By Frank Sabatini Jr.
It was the untimely passing of her beloved sister that prompted Emily Green Lake to pursue a lifelong dream of opening a restaurant, which meant leaving her career as a high school literacy teacher. Given the siblings’ mutual passion for pizza, the establishment would pay homage to Kate Green with assorted pizzas named after some of her favorite TV show characters. And it would greet with a charming ambiance loaded with framed family photos.
Sisters Pizza emerged in early June after nearly two years in the making. It occupies a 1930s-era building on a quaint corner at Fourth and Brookes avenues. The ample, canopied patio in front feels remarkably Parisian while the interior strikes a Mid-Century design with its curved-back dining chairs and kitchen subway tiles.
Green Lake runs the show with her husband Trevor Lake, who applies his eye for detail to dough-making and overseeing the kitchen.
Aside from pizzas, which are sold by the slice and in sizes ranging from 14 to 20 inches, the menu extends to home-style Italian dishes similar to what the Green family enjoyed regularly at a restaurant called Garden Pizza in their native New Jersey.
“I tried to model Sisters Pizza after that,” she said while citing the enthusiastic welcome Hillcrest has given her venture. She also noted that on the first Saturday of every month, from 11:30 a.m. to 12:30 p.m. beginning Aug. 3, the pizzeria will host a “drag story hour” on the patio. It will feature Miss Oona Upland reading children’s books to kids, during which the tykes can savor $1.50 slices as their parents and guardians sip on $6 mimosas.
I visited for lunch with a friend who shares my back-East roots as well as my persnickety standards on Italian comfort food. We hit a winner right off the bat with the soup du jour, a Toscano-style pottage that captivates with crumbled sausage, potatoes, kale, fresh thyme, chicken broth and a splash of cream. It’s available for a few consecutive days every other week and shouldn’t be ignored.
In our climactic buildup to a couple of sandwiches and several pizza slices, we opted for a Caesar salad made with charred romaine. Sisters brings the salad back to its glory days with anchovies, which played well in the company of shaved Parmesan and garlic croutons.
A dish of fried calamari was jazzed up with Fresno chilis and Kalamata olives. The only problem was that the rings and tentacles ranged from tough to tender, and the batter was a bit heavy.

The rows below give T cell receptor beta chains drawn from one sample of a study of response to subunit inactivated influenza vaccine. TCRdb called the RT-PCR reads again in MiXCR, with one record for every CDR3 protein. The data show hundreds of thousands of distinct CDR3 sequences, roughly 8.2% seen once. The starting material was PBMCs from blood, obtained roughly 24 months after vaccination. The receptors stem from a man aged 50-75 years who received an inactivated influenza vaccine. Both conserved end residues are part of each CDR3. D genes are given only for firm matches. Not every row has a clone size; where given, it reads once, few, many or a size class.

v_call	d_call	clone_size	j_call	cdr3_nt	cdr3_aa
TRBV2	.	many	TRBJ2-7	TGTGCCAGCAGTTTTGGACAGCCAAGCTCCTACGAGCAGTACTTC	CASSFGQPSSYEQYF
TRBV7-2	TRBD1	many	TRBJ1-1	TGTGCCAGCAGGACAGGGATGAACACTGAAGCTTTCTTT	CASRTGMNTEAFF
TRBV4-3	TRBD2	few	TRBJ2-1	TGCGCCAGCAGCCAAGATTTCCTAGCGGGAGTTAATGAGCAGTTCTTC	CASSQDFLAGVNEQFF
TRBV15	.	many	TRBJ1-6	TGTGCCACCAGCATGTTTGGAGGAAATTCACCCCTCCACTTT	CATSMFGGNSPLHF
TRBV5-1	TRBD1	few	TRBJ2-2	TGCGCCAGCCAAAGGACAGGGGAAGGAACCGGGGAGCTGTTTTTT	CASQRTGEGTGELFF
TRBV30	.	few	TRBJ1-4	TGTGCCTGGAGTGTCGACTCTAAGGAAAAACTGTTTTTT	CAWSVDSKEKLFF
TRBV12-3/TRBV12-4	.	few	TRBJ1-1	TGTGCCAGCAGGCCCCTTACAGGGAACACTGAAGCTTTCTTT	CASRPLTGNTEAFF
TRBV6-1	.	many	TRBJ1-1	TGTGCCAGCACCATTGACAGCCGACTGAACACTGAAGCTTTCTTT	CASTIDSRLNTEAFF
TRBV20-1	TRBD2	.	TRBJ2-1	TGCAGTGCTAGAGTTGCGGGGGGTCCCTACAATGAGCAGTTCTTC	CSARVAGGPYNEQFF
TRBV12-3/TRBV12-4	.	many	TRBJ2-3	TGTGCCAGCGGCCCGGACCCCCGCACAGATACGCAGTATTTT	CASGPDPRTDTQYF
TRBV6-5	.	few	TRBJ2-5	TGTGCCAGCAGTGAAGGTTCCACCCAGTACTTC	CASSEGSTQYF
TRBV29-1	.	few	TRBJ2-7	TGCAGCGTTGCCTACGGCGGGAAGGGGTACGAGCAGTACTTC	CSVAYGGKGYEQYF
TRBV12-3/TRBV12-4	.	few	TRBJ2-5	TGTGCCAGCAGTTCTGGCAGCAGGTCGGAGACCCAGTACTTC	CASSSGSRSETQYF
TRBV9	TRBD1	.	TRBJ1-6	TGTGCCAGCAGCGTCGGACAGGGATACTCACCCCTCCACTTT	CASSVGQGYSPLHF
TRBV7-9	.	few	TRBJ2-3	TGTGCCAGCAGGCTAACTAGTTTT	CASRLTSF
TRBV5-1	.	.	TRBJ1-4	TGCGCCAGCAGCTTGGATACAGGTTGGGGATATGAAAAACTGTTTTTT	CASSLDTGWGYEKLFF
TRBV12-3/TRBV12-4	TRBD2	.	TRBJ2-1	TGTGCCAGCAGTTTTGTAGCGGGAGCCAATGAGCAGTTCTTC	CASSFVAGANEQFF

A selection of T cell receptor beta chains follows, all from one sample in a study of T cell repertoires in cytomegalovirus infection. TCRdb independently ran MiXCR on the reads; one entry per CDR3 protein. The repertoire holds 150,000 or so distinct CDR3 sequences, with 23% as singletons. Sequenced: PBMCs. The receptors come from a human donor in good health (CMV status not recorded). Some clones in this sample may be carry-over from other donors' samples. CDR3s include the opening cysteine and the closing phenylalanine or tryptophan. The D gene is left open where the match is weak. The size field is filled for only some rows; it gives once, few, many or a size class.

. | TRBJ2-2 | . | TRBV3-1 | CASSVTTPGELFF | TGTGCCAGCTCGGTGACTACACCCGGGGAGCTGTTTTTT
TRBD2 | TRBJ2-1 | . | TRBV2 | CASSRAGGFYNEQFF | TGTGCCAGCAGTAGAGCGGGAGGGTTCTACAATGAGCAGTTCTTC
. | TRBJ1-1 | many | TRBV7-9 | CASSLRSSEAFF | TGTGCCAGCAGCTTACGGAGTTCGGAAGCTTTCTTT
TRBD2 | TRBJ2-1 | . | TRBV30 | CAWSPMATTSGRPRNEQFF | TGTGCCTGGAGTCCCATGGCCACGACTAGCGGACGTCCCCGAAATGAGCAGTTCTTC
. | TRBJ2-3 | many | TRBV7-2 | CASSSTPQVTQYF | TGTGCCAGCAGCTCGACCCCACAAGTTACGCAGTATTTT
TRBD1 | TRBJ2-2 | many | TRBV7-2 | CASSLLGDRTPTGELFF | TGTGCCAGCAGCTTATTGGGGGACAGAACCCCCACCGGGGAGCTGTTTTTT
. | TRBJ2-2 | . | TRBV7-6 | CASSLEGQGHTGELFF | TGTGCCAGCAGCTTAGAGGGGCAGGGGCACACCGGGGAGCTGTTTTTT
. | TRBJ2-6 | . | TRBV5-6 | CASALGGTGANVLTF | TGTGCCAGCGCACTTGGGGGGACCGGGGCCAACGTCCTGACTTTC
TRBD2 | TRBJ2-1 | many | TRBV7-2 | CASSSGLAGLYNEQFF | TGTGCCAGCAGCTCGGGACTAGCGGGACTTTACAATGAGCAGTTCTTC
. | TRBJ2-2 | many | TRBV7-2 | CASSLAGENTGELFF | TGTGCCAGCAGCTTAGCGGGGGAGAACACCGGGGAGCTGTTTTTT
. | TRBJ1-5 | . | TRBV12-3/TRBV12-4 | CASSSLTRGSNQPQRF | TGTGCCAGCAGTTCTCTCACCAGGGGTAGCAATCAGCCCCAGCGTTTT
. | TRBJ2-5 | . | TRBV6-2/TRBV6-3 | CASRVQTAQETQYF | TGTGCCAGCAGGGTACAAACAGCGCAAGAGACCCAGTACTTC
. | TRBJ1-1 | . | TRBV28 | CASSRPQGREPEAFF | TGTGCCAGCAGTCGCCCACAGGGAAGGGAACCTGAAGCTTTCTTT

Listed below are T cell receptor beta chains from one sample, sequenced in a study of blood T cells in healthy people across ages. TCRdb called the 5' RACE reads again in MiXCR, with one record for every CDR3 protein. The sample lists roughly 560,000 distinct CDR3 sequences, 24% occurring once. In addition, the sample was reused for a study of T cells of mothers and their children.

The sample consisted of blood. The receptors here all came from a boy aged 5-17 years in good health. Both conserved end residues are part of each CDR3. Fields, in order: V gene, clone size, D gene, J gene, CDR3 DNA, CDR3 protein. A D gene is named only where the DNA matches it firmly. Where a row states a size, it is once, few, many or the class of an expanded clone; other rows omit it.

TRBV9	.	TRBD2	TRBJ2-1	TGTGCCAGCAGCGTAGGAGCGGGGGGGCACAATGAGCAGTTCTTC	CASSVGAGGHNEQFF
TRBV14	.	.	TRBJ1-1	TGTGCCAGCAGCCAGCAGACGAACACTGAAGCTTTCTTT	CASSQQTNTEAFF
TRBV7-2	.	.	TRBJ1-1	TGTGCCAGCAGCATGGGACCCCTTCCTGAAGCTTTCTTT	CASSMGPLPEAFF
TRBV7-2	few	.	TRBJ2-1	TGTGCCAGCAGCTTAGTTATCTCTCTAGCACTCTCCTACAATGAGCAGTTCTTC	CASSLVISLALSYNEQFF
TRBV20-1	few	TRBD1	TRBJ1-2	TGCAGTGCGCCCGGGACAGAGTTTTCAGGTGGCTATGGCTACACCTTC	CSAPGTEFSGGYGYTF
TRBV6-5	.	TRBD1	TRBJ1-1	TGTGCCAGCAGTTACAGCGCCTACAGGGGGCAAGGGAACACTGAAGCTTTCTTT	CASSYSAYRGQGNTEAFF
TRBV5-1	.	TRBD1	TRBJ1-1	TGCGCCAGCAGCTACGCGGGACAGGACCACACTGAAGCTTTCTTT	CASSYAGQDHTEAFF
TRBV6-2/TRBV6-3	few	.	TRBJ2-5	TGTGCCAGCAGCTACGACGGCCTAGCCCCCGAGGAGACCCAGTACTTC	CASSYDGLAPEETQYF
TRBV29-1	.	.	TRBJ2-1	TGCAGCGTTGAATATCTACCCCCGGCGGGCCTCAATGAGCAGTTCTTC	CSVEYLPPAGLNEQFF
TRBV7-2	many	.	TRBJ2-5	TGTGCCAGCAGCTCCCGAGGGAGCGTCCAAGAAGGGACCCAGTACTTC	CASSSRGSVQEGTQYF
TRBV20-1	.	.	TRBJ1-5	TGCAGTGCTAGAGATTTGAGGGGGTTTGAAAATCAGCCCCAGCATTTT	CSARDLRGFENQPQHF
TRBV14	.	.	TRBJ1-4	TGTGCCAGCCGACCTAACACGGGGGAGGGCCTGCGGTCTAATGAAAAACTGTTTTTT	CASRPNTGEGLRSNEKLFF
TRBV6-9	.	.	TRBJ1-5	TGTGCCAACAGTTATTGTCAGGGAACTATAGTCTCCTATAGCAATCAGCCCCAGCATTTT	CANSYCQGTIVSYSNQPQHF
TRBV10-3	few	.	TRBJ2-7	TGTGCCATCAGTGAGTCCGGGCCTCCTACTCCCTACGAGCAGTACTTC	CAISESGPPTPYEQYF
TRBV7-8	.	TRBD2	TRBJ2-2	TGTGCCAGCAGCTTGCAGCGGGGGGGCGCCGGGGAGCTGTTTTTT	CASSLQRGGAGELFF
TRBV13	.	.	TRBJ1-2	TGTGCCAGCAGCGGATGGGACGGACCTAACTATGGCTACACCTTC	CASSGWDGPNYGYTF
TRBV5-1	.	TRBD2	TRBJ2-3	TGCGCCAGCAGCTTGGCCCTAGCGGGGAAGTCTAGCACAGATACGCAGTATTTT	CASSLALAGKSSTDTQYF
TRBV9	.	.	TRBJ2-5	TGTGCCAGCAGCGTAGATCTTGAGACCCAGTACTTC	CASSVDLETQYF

The meatballs are of the Italian-American variety you’ll find throughout the Northeast, blending ground beef, pork and veal. We enjoyed them in a sesame hoagie roll and beneath a mantle of melted mozzarella and trusty marinara sauce. They’re also available with spaghetti or a la carte.
An eggplant Parmesan sandwich using the same roll was equally commendable. The sliced eggplant was neither bitter or soggy—pitfalls that result from improper cooking. This was prepared just right, thus offering that elusive tinge of sweetness that further enhanced the red sauce.
There are 10 signature pizzas. All of them are available in fairly large slices. The choices are playfully named in Kate’s honor.
The thick-crust “Sophia Petrillo,” for example, is a Sicilian-style pie topped simply with mozzarella and red sauce. It beckons to the character who played Dorothy’s mother on The Golden Girls sitcom.
“Kate loved that show,” noted Green Lake while pointing to the sauce-less “Uncle Jesse” pizza topped with olive oil, mozzarella, ricotta and fresh basil. It reflects the namesake character from Full House, another TV show Kate enjoyed.
We shared four different slices by cutting each in half. The regular pepperoni pizza lived up to those we grew up with in Buffalo, N.Y., thanks to the small cup-shaped pepperoni containing modicums of their own precious, flavorful grease.
The “Rooftop BBQ” is the best barbecue chicken pizza I’ve had, considering I was never a big fan of such zany toppings introduced decades ago by California Pizza Kitchen. Here, the tangy barbecue sauce was applied lightly over grilled chicken breast, mozzarella, fresh cilantro, and red onions. Everything jived.
My aversion to goat cheese had me skipping over the O’Becian, which is topped also with white sauce, mushrooms and pesto. But my friend gave it a firm thumbs up, noting that no one ingredient overpowered the other.
In comparison, the aforementioned Uncle Jesse was drier and more understated in flavor. But that’s exactly what I expect from this type of white pizza, which sings to red pepper flakes and some type of dipping liquid on the side, such as olive oil or marinara.
Regardless of toppings, Sisters puts forth an impressive pizza crust that verges on the thin side. It offers both crunch and chew, not to mention a discernible yeast flavor—a common missing element that drives us East Coast transplants into squawking hissy fits.
Draft beer and California wines are available. In addition, happy hour is held from 4 to 7 p.m., Monday through Friday, when appetizers are $3 off, select draft beers are $5 each, and wines sell for $6 per glass.
— Frank Sabatini Jr. is the author of “Secret San Diego” (ECW Press), and began his local writing career more than two decades ago as a staffer for the former San Diego Tribune. You can reach him at firstname.lastname@example.org.